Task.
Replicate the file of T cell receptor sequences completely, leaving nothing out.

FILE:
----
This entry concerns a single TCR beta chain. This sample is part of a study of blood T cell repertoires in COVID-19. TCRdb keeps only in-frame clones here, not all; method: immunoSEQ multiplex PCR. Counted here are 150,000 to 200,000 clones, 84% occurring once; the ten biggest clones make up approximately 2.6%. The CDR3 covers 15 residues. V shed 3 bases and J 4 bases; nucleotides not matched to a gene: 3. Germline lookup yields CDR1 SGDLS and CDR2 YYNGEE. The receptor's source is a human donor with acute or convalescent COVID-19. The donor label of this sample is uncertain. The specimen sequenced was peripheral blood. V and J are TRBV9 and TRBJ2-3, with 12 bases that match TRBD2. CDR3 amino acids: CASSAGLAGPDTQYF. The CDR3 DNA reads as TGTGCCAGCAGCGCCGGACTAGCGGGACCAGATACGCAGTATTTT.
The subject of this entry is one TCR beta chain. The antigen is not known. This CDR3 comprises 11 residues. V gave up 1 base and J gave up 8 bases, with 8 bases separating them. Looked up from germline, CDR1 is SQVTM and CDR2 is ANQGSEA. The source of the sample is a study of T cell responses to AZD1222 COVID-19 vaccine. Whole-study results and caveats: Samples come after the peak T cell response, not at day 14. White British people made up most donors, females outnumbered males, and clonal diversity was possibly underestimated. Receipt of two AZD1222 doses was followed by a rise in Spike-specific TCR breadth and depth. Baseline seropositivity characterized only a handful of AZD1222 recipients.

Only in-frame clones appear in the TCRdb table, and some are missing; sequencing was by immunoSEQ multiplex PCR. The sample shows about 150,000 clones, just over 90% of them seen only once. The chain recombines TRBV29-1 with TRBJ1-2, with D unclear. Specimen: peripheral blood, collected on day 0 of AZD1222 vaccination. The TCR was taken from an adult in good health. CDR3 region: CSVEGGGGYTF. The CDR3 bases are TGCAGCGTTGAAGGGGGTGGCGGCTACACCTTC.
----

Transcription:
This entry concerns a single TCR beta chain. This sample is part of a study of blood T cell repertoires in COVID-19. TCRdb keeps only in-frame clones here, not all; method: immunoSEQ multiplex PCR. Counted here are 150,000 to 200,000 clones, 84% occurring once; the ten biggest clones make up approximately 2.6%. The CDR3 covers 15 residues. V shed 3 bases and J 4 bases; nucleotides not matched to a gene: 3. Germline lookup yields CDR1 SGDLS and CDR2 YYNGEE. The receptor's source is a human donor with acute or convalescent COVID-19. The donor label of this sample is uncertain. The specimen sequenced was peripheral blood. V and J are TRBV9 and TRBJ2-3, with 12 bases that match TRBD2. CDR3 amino acids: CASSAGLAGPDTQYF. The CDR3 DNA reads as TGTGCCAGCAGCGCCGGACTAGCGGGACCAGATACGCAGTATTTT.
The subject of this entry is one TCR beta chain. The antigen is not known. This CDR3 comprises 11 residues. V gave up 1 base and J gave up 8 bases, with 8 bases separating them. Looked up from germline, CDR1 is SQVTM and CDR2 is ANQGSEA. The source of the sample is a study of T cell responses to AZD1222 COVID-19 vaccine. Whole-study results and caveats: Samples come after the peak T cell response, not at day 14. White British people made up most donors, females outnumbered males, and clonal diversity was possibly underestimated. Receipt of two AZD1222 doses was followed by a rise in Spike-specific TCR breadth and depth. Baseline seropositivity characterized only a handful of AZD1222 recipients.

Only in-frame clones appear in the TCRdb table, and some are missing; sequencing was by immunoSEQ multiplex PCR. The sample shows about 150,000 clones, just over 90% of them seen only once. The chain recombines TRBV29-1 with TRBJ1-2, with D unclear. Specimen: peripheral blood, collected on day 0 of AZD1222 vaccination. The TCR was taken from an adult in good health. CDR3 region: CSVEGGGGYTF. The CDR3 bases are TGCAGCGTTGAAGGGGGTGGCGGCTACACCTTC.